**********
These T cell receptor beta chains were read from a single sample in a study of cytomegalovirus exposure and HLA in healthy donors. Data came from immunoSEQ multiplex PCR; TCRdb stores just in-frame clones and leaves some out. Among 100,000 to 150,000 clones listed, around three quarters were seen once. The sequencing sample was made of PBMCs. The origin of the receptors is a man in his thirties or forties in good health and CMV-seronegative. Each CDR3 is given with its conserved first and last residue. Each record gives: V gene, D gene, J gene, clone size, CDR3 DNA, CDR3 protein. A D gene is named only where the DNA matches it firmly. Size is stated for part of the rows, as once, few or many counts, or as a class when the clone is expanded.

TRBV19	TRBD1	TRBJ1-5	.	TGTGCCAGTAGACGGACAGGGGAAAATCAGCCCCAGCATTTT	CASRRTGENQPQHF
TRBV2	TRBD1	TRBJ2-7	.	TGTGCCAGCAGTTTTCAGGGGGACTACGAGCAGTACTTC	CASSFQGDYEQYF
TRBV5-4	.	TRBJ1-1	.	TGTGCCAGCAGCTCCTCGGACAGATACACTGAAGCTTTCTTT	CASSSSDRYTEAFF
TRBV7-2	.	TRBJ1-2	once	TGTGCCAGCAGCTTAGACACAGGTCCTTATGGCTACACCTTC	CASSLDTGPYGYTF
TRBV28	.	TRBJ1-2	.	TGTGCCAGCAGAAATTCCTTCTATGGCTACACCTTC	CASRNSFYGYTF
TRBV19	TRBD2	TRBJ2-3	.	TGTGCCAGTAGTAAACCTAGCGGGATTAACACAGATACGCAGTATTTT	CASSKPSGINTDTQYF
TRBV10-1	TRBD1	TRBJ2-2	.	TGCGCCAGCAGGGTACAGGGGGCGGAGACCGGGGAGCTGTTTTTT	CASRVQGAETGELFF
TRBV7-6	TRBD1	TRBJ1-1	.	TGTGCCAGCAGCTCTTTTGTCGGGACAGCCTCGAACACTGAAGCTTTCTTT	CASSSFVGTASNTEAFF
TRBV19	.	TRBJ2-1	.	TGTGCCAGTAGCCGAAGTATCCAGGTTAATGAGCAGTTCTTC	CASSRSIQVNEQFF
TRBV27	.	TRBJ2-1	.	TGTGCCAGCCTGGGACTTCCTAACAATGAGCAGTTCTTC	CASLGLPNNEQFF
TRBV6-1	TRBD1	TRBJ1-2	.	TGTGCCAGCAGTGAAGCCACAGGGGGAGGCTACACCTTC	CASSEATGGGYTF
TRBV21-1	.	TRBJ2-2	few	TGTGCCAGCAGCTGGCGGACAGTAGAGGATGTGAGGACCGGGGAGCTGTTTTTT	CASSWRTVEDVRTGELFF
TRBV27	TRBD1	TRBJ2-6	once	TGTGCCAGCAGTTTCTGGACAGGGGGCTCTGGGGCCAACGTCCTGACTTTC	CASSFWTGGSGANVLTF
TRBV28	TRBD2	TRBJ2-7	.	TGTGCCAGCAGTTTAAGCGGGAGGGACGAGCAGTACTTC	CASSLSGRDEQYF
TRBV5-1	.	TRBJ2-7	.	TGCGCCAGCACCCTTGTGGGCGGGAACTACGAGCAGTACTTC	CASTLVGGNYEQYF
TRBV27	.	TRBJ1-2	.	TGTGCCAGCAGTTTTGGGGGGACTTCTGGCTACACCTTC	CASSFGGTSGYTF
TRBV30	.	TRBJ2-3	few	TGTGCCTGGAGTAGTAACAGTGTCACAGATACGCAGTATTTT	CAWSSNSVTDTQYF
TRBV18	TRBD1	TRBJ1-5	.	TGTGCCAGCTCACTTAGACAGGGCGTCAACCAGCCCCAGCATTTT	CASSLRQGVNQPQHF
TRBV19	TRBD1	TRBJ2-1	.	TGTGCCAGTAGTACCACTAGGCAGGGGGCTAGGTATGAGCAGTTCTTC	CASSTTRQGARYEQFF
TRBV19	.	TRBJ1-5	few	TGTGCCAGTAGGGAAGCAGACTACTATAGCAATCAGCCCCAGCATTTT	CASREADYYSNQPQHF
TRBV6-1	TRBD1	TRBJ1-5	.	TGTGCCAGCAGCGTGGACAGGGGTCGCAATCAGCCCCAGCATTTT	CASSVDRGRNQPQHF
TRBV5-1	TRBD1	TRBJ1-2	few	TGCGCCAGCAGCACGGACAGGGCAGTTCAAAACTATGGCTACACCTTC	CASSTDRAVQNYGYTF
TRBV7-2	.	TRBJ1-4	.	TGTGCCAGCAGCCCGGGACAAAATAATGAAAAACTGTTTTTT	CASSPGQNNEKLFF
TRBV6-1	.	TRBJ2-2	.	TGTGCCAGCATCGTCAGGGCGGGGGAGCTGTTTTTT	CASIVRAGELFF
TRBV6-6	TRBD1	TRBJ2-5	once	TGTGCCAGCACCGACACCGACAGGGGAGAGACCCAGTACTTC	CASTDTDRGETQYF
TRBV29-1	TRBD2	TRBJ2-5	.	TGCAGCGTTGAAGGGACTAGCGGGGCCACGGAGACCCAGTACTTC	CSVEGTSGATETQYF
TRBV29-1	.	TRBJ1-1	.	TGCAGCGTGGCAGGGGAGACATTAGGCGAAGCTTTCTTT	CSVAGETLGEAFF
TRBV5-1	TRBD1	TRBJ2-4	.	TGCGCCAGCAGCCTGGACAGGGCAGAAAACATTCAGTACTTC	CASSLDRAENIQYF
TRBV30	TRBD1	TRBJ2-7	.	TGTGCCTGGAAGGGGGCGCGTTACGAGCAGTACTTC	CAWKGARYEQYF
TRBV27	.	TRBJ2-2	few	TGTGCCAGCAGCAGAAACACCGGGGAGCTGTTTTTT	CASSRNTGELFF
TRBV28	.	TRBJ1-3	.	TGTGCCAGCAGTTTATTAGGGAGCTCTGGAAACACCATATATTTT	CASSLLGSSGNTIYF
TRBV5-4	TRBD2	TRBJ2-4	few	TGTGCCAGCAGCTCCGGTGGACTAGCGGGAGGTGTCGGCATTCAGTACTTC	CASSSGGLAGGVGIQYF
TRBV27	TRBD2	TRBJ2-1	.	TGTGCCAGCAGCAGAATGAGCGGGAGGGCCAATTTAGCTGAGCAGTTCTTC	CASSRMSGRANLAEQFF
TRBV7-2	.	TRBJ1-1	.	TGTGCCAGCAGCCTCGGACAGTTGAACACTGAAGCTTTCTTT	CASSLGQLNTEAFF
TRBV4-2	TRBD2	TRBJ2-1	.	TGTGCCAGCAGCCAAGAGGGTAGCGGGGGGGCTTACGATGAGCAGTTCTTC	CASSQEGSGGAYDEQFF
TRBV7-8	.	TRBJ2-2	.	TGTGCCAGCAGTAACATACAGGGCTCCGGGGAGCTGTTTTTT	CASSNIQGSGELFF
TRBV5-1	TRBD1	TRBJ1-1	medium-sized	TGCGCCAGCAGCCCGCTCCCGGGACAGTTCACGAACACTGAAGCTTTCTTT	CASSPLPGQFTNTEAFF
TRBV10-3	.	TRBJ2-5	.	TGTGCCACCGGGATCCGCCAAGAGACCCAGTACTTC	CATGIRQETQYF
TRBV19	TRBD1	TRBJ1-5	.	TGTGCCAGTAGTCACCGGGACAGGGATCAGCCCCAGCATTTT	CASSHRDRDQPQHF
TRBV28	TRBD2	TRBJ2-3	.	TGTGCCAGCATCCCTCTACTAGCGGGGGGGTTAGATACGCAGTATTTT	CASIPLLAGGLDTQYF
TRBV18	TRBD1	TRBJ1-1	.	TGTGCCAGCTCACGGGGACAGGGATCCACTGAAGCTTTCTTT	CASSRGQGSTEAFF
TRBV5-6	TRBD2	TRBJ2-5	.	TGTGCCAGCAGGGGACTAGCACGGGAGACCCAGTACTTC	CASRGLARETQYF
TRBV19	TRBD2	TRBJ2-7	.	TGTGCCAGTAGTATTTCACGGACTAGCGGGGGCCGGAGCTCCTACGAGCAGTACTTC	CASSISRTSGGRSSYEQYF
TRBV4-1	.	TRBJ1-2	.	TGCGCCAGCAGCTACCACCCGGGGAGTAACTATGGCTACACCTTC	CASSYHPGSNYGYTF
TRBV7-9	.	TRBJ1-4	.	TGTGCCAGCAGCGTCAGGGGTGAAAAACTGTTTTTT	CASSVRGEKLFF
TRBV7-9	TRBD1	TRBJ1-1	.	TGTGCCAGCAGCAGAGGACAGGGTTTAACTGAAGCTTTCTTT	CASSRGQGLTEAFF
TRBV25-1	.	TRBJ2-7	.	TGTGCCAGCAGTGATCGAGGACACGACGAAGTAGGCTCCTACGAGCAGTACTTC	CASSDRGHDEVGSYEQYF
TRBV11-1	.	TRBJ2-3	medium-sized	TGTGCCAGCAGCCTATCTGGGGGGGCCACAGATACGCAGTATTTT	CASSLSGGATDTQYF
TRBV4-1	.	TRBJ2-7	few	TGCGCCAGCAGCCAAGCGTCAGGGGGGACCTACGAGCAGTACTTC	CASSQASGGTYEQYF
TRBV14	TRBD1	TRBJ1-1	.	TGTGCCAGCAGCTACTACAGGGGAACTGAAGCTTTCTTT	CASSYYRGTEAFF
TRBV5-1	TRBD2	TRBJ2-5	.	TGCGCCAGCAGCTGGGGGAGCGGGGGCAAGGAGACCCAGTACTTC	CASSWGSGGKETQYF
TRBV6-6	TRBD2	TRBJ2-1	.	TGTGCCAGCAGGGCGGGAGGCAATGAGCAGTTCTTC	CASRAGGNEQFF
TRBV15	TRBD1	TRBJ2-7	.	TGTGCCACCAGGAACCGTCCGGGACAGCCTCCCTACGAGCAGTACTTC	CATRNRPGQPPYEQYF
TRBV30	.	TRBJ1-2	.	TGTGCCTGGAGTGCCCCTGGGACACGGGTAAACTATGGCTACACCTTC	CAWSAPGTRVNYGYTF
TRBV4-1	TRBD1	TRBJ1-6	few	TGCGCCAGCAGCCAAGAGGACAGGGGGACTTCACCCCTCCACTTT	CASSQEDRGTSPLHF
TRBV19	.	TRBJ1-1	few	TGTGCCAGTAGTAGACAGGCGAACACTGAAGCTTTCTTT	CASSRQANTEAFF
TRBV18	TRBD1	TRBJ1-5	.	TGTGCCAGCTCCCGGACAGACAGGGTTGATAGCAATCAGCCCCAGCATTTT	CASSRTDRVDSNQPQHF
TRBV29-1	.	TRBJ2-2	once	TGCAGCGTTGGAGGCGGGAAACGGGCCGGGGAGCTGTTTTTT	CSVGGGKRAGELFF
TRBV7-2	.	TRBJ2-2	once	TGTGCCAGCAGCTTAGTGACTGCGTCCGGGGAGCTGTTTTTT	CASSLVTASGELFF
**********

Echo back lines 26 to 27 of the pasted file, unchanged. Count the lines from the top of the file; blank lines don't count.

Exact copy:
TRBV6-6	TRBD1	TRBJ2-5	once	TGTGCCAGCACCGACACCGACAGGGGAGAGACCCAGTACTTC	CASTDTDRGETQYF
TRBV29-1	TRBD2	TRBJ2-5	.	TGCAGCGTTGAAGGGACTAGCGGGGCCACGGAGACCCAGTACTTC	CSVEGTSGATETQYF